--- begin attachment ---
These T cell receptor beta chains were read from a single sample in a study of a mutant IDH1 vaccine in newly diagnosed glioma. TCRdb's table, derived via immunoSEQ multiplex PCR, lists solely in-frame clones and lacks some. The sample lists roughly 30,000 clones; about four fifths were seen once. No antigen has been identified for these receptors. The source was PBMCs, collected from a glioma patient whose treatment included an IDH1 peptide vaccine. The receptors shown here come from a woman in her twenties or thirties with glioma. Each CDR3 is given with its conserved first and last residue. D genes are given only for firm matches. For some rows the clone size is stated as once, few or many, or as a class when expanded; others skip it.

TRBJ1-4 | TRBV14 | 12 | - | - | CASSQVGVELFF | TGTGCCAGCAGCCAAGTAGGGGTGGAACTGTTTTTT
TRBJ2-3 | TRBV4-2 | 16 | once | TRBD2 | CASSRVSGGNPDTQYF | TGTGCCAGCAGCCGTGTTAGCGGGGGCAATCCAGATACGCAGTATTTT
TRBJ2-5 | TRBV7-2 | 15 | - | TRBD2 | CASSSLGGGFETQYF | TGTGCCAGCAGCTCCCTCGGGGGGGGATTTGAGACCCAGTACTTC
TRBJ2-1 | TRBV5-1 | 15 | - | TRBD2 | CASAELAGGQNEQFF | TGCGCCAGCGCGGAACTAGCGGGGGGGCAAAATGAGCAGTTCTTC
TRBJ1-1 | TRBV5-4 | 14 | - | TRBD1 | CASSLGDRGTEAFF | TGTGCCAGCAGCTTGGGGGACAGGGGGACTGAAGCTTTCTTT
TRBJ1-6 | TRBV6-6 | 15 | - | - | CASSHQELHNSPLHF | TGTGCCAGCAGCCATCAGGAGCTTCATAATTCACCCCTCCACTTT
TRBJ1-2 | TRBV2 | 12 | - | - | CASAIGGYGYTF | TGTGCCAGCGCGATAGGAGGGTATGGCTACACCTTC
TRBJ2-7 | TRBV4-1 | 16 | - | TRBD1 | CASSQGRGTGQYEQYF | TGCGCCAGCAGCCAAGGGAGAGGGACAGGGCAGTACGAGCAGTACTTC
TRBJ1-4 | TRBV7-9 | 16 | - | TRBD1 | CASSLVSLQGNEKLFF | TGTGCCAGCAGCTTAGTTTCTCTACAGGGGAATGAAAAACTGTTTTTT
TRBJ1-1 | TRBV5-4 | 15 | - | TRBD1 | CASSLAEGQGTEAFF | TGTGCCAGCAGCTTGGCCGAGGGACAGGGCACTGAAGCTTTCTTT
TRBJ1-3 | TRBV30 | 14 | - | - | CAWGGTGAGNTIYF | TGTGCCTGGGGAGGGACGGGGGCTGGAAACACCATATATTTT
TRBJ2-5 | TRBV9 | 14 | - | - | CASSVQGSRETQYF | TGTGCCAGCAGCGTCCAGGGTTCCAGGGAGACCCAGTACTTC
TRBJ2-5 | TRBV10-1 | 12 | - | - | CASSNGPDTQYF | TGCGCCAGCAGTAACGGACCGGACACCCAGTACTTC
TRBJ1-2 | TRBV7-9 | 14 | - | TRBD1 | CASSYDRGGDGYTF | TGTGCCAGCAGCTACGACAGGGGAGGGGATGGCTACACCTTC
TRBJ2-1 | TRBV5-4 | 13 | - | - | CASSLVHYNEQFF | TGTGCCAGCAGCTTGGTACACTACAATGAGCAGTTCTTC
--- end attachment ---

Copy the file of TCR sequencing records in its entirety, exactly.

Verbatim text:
These T cell receptor beta chains were read from a single sample in a study of a mutant IDH1 vaccine in newly diagnosed glioma. TCRdb's table, derived via immunoSEQ multiplex PCR, lists solely in-frame clones and lacks some. The sample lists roughly 30,000 clones; about four fifths were seen once. No antigen has been identified for these receptors. The source was PBMCs, collected from a glioma patient whose treatment included an IDH1 peptide vaccine. The receptors shown here come from a woman in her twenties or thirties with glioma. Each CDR3 is given with its conserved first and last residue. D genes are given only for firm matches. For some rows the clone size is stated as once, few or many, or as a class when expanded; others skip it.

TRBJ1-4 | TRBV14 | 12 | - | - | CASSQVGVELFF | TGTGCCAGCAGCCAAGTAGGGGTGGAACTGTTTTTT
TRBJ2-3 | TRBV4-2 | 16 | once | TRBD2 | CASSRVSGGNPDTQYF | TGTGCCAGCAGCCGTGTTAGCGGGGGCAATCCAGATACGCAGTATTTT
TRBJ2-5 | TRBV7-2 | 15 | - | TRBD2 | CASSSLGGGFETQYF | TGTGCCAGCAGCTCCCTCGGGGGGGGATTTGAGACCCAGTACTTC
TRBJ2-1 | TRBV5-1 | 15 | - | TRBD2 | CASAELAGGQNEQFF | TGCGCCAGCGCGGAACTAGCGGGGGGGCAAAATGAGCAGTTCTTC
TRBJ1-1 | TRBV5-4 | 14 | - | TRBD1 | CASSLGDRGTEAFF | TGTGCCAGCAGCTTGGGGGACAGGGGGACTGAAGCTTTCTTT
TRBJ1-6 | TRBV6-6 | 15 | - | - | CASSHQELHNSPLHF | TGTGCCAGCAGCCATCAGGAGCTTCATAATTCACCCCTCCACTTT
TRBJ1-2 | TRBV2 | 12 | - | - | CASAIGGYGYTF | TGTGCCAGCGCGATAGGAGGGTATGGCTACACCTTC
TRBJ2-7 | TRBV4-1 | 16 | - | TRBD1 | CASSQGRGTGQYEQYF | TGCGCCAGCAGCCAAGGGAGAGGGACAGGGCAGTACGAGCAGTACTTC
TRBJ1-4 | TRBV7-9 | 16 | - | TRBD1 | CASSLVSLQGNEKLFF | TGTGCCAGCAGCTTAGTTTCTCTACAGGGGAATGAAAAACTGTTTTTT
TRBJ1-1 | TRBV5-4 | 15 | - | TRBD1 | CASSLAEGQGTEAFF | TGTGCCAGCAGCTTGGCCGAGGGACAGGGCACTGAAGCTTTCTTT
TRBJ1-3 | TRBV30 | 14 | - | - | CAWGGTGAGNTIYF | TGTGCCTGGGGAGGGACGGGGGCTGGAAACACCATATATTTT
TRBJ2-5 | TRBV9 | 14 | - | - | CASSVQGSRETQYF | TGTGCCAGCAGCGTCCAGGGTTCCAGGGAGACCCAGTACTTC
TRBJ2-5 | TRBV10-1 | 12 | - | - | CASSNGPDTQYF | TGCGCCAGCAGTAACGGACCGGACACCCAGTACTTC
TRBJ1-2 | TRBV7-9 | 14 | - | TRBD1 | CASSYDRGGDGYTF | TGTGCCAGCAGCTACGACAGGGGAGGGGATGGCTACACCTTC
TRBJ2-1 | TRBV5-4 | 13 | - | - | CASSLVHYNEQFF | TGTGCCAGCAGCTTGGTACACTACAATGAGCAGTTCTTC